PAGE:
Nephew saw the car in the driveway and figured sitter was just finishing up for the night (he arrived after 9pm after working since 5am), so he went in and went to bed. Never checked the barn.
When I arrived I assumed sitter had left car there and carpooled somewhere after finishing work.
No one knew sitter was hurt. Horse had lost halter on the way back to the barn somewhere, no note was left, nothing. No indication.
There was a double system in place, but it failed. Nephew had a funeral to go to saturday and never would have known something was up had he not seen the note on the door; he would have seen sitter's car and assumed she was back out in the morning. We still had no idea what was up with sitter till sunday night.
All my pastures have run outs so I put out round bales and fill the waters ( giant tubs). My boarder feeds if needed, makes sure all are OK. My friend stays at the house w. the dogs ( no one will stay at my place WITHOUT my dogs).
Once or twice a year we go away for about a week. dogs go to the kennel. Cat has several water dishes full and a full dry feeder. Horse has all her meals( with supps) bagged and labeled( am & pm). I stock up my hay bales, so I have plenty. Goats get grain at pm feed . Son comes twice a day or a good friend( who cleans stalls, gives snacks ) will come if he can't and vice versa. She works nights, he's a fireman, so I have a schedule of who does what when. Between the two of them I have coverage. Son's wife is a "farmer in training", so can do it all if need be. We usually do not go in winter if frozen hoses are a possibility, so our travel time is between April and November( maybe December). I contact the vet and authorize any treatment needed and leave a long list of phone numbers.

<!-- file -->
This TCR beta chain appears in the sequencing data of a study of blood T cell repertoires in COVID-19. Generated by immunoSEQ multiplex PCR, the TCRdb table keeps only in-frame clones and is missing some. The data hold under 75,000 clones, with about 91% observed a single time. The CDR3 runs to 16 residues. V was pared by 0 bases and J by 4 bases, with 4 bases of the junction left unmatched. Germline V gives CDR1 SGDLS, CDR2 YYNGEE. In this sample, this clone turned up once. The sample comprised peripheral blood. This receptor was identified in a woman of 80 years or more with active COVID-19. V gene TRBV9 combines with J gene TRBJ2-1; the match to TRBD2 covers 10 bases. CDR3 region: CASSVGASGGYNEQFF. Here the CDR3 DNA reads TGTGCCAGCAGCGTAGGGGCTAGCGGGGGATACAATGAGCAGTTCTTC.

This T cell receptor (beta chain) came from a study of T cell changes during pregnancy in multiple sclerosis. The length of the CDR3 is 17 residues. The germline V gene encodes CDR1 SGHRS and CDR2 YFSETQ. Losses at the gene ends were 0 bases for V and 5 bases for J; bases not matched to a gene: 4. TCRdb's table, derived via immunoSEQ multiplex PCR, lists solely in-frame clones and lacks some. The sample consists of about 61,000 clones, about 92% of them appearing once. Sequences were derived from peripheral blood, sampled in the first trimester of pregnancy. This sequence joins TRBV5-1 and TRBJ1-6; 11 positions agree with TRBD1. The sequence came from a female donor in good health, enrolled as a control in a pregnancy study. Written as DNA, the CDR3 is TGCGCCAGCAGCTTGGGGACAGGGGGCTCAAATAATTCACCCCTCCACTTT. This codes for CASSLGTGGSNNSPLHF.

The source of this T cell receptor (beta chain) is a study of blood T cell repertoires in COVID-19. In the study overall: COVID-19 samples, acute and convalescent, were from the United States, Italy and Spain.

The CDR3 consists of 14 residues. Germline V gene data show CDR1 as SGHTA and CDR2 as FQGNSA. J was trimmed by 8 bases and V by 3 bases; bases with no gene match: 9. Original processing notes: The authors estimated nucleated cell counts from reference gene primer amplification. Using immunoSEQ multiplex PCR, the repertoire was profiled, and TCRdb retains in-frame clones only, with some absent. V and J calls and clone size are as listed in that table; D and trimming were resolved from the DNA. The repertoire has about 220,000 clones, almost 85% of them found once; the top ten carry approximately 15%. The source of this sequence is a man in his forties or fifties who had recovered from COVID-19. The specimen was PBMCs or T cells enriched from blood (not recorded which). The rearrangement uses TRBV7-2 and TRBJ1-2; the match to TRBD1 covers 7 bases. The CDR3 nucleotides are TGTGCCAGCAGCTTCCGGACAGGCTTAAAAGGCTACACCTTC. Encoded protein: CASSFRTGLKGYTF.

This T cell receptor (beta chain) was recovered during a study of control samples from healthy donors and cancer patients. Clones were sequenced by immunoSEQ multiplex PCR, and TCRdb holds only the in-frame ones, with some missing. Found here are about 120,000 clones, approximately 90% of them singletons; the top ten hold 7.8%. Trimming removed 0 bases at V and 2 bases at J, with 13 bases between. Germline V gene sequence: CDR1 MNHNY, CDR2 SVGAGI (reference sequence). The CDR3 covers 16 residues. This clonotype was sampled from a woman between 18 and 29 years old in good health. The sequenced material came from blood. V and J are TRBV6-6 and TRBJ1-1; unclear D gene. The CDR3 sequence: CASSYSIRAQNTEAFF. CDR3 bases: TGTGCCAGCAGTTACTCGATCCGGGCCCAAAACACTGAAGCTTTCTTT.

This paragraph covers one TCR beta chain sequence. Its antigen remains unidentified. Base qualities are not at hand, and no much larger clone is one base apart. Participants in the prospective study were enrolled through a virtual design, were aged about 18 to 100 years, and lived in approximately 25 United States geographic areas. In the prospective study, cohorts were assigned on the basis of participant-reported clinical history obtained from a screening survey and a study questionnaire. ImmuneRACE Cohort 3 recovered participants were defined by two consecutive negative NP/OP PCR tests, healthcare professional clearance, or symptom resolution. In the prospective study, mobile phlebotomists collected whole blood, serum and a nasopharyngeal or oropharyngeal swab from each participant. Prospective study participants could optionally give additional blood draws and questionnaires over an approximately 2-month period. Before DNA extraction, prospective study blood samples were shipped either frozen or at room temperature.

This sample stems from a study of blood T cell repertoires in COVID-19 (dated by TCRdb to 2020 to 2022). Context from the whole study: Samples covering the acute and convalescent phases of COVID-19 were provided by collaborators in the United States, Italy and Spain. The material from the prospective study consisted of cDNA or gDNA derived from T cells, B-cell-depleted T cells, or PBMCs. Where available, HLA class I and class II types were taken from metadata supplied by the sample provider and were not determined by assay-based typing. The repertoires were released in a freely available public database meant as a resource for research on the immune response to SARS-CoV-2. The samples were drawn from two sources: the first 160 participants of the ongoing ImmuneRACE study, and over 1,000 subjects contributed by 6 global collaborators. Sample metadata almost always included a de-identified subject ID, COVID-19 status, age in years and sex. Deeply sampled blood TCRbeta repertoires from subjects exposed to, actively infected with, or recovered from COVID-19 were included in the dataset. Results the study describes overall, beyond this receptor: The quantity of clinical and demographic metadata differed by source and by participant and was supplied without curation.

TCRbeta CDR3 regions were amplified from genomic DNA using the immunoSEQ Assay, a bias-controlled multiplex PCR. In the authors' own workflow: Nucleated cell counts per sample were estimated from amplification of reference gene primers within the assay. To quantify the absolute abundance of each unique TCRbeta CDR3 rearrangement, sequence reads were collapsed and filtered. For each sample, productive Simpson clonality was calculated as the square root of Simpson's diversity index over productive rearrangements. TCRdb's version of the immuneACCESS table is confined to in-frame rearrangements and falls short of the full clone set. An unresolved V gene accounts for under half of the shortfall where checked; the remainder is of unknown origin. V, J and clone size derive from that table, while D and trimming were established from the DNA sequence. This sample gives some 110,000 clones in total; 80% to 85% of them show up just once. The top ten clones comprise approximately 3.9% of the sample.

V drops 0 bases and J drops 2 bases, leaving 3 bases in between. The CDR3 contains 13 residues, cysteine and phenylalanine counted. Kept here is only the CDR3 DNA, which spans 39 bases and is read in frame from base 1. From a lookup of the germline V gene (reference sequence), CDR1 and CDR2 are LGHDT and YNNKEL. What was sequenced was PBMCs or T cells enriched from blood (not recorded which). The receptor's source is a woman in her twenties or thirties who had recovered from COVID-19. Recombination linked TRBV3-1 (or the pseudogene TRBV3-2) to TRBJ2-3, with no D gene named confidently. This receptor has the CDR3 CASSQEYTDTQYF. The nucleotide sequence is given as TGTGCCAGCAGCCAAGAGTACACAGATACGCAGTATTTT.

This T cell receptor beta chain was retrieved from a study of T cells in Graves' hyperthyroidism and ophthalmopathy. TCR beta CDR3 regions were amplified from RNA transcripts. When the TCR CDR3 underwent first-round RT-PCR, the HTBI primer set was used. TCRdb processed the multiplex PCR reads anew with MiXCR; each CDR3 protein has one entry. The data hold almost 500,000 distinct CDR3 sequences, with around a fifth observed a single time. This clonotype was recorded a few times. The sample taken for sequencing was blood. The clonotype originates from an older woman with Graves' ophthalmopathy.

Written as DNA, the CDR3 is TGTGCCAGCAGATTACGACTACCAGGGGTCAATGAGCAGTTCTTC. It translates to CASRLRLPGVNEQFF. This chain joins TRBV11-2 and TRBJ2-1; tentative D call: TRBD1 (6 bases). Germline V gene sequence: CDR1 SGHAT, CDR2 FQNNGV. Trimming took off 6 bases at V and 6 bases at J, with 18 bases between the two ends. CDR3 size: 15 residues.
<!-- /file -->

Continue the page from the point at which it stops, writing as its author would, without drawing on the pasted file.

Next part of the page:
There are three of us that lease a barn. If one is gone, the other two cover. If two are gone at the same time, they hire a sitter to help the third person.
My best friend and I (we are two of the three) just got back from a week in Arizona. A friend did morning feeding, the other boarder did evenings. Evening feeder took care of the cats and dogs (cats are either indoors or in barn, dogs were in kennels -- the sitters were free to let the dogs out while they were there).
I am lucky -- I live on the property where the barn is, and being a huge farm there are quite a few other people on the property (tenants, other boarders, etc.). I never feel like my animals are "alone". I probably COULD leave them with water (with a float) and a round bale even if my two friends weren't around, but it has never come to that.
Arrange whatever pieces come your way. - Virginia Woolf
Did you know that if you say the word "GULLIBLE" really softly, it sounds like "ORANGES"?
Horse is boarded in a full-care barn, so she's not a problem for going away. When I was away for 7 months (deployed) she was also ridden 3 times/week by my instructor to keep somewhat fit, but for short vacations I don't bother with that.
Heck, I was away for a course for 2 weeks in Aug when she had an eye ulcer. She had an eye cath and needed medicating 3 times daily and I was going to vet board her, but the BM told me not to bother, he would take care of her. The barn is great.
I had ferrets too, and went on 2 deployments while I had them. I hired a well-recommended, bonded/insured pet/home sitting servioce to look after them, and never had a problem. When I got home they looked and acted as if I'd only been gone a day.